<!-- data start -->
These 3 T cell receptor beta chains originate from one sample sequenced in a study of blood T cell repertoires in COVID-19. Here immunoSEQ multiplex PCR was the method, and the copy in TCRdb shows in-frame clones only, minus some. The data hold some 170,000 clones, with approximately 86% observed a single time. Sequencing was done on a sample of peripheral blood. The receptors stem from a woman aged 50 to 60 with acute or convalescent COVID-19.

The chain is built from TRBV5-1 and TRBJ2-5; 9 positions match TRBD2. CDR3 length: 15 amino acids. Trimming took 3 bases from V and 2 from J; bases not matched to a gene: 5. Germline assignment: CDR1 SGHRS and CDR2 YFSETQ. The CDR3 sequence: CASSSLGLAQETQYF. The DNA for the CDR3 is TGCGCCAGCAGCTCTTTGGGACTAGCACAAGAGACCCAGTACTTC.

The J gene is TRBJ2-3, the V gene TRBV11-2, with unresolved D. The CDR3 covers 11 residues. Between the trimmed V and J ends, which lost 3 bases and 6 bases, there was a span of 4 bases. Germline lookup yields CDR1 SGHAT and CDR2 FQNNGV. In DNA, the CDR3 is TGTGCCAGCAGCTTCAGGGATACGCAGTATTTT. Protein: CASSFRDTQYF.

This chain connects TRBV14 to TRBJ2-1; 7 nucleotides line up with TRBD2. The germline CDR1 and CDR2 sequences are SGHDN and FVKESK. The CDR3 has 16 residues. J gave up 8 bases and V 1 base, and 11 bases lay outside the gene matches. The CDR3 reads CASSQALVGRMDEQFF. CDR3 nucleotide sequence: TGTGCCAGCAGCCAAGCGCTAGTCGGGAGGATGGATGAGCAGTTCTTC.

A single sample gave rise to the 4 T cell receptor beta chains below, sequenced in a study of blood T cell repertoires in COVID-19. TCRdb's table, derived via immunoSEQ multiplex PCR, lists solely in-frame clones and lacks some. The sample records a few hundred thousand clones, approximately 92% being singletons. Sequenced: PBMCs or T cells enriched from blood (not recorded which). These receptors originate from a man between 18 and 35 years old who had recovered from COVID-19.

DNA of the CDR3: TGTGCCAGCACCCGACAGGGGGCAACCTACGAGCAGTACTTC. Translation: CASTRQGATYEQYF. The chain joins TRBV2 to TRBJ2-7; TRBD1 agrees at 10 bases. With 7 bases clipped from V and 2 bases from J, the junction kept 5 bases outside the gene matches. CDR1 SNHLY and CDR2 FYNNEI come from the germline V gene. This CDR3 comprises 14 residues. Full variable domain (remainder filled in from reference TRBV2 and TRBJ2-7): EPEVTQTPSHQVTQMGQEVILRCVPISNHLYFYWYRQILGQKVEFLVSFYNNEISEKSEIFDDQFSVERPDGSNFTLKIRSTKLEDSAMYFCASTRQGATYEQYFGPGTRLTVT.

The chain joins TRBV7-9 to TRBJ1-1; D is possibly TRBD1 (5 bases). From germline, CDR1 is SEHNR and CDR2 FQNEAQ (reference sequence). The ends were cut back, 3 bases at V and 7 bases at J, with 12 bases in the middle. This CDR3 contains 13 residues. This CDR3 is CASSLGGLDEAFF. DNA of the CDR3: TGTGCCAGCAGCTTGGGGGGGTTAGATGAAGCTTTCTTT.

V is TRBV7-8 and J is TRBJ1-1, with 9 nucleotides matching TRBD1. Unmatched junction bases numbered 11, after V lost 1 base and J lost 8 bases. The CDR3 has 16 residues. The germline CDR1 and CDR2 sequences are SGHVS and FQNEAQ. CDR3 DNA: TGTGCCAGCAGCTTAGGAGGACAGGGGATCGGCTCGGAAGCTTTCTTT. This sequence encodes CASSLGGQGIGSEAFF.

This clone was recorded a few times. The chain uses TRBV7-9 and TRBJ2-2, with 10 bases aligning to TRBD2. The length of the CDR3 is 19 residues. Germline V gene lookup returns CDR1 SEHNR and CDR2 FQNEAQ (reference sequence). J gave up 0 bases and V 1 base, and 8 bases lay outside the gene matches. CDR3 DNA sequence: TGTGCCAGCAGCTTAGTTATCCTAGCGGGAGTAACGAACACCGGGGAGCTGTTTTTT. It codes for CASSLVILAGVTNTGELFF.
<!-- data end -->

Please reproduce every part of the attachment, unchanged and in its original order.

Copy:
These 3 T cell receptor beta chains originate from one sample sequenced in a study of blood T cell repertoires in COVID-19. Here immunoSEQ multiplex PCR was the method, and the copy in TCRdb shows in-frame clones only, minus some. The data hold some 170,000 clones, with approximately 86% observed a single time. Sequencing was done on a sample of peripheral blood. The receptors stem from a woman aged 50 to 60 with acute or convalescent COVID-19.

The chain is built from TRBV5-1 and TRBJ2-5; 9 positions match TRBD2. CDR3 length: 15 amino acids. Trimming took 3 bases from V and 2 from J; bases not matched to a gene: 5. Germline assignment: CDR1 SGHRS and CDR2 YFSETQ. The CDR3 sequence: CASSSLGLAQETQYF. The DNA for the CDR3 is TGCGCCAGCAGCTCTTTGGGACTAGCACAAGAGACCCAGTACTTC.

The J gene is TRBJ2-3, the V gene TRBV11-2, with unresolved D. The CDR3 covers 11 residues. Between the trimmed V and J ends, which lost 3 bases and 6 bases, there was a span of 4 bases. Germline lookup yields CDR1 SGHAT and CDR2 FQNNGV. In DNA, the CDR3 is TGTGCCAGCAGCTTCAGGGATACGCAGTATTTT. Protein: CASSFRDTQYF.

This chain connects TRBV14 to TRBJ2-1; 7 nucleotides line up with TRBD2. The germline CDR1 and CDR2 sequences are SGHDN and FVKESK. The CDR3 has 16 residues. J gave up 8 bases and V 1 base, and 11 bases lay outside the gene matches. The CDR3 reads CASSQALVGRMDEQFF. CDR3 nucleotide sequence: TGTGCCAGCAGCCAAGCGCTAGTCGGGAGGATGGATGAGCAGTTCTTC.

A single sample gave rise to the 4 T cell receptor beta chains below, sequenced in a study of blood T cell repertoires in COVID-19. TCRdb's table, derived via immunoSEQ multiplex PCR, lists solely in-frame clones and lacks some. The sample records a few hundred thousand clones, approximately 92% being singletons. Sequenced: PBMCs or T cells enriched from blood (not recorded which). These receptors originate from a man between 18 and 35 years old who had recovered from COVID-19.

DNA of the CDR3: TGTGCCAGCACCCGACAGGGGGCAACCTACGAGCAGTACTTC. Translation: CASTRQGATYEQYF. The chain joins TRBV2 to TRBJ2-7; TRBD1 agrees at 10 bases. With 7 bases clipped from V and 2 bases from J, the junction kept 5 bases outside the gene matches. CDR1 SNHLY and CDR2 FYNNEI come from the germline V gene. This CDR3 comprises 14 residues. Full variable domain (remainder filled in from reference TRBV2 and TRBJ2-7): EPEVTQTPSHQVTQMGQEVILRCVPISNHLYFYWYRQILGQKVEFLVSFYNNEISEKSEIFDDQFSVERPDGSNFTLKIRSTKLEDSAMYFCASTRQGATYEQYFGPGTRLTVT.

The chain joins TRBV7-9 to TRBJ1-1; D is possibly TRBD1 (5 bases). From germline, CDR1 is SEHNR and CDR2 FQNEAQ (reference sequence). The ends were cut back, 3 bases at V and 7 bases at J, with 12 bases in the middle. This CDR3 contains 13 residues. This CDR3 is CASSLGGLDEAFF. DNA of the CDR3: TGTGCCAGCAGCTTGGGGGGGTTAGATGAAGCTTTCTTT.

V is TRBV7-8 and J is TRBJ1-1, with 9 nucleotides matching TRBD1. Unmatched junction bases numbered 11, after V lost 1 base and J lost 8 bases. The CDR3 has 16 residues. The germline CDR1 and CDR2 sequences are SGHVS and FQNEAQ. CDR3 DNA: TGTGCCAGCAGCTTAGGAGGACAGGGGATCGGCTCGGAAGCTTTCTTT. This sequence encodes CASSLGGQGIGSEAFF.

This clone was recorded a few times. The chain uses TRBV7-9 and TRBJ2-2, with 10 bases aligning to TRBD2. The length of the CDR3 is 19 residues. Germline V gene lookup returns CDR1 SEHNR and CDR2 FQNEAQ (reference sequence). J gave up 0 bases and V 1 base, and 8 bases lay outside the gene matches. CDR3 DNA sequence: TGTGCCAGCAGCTTAGTTATCCTAGCGGGAGTAACGAACACCGGGGAGCTGTTTTTT. It codes for CASSLVILAGVTNTGELFF.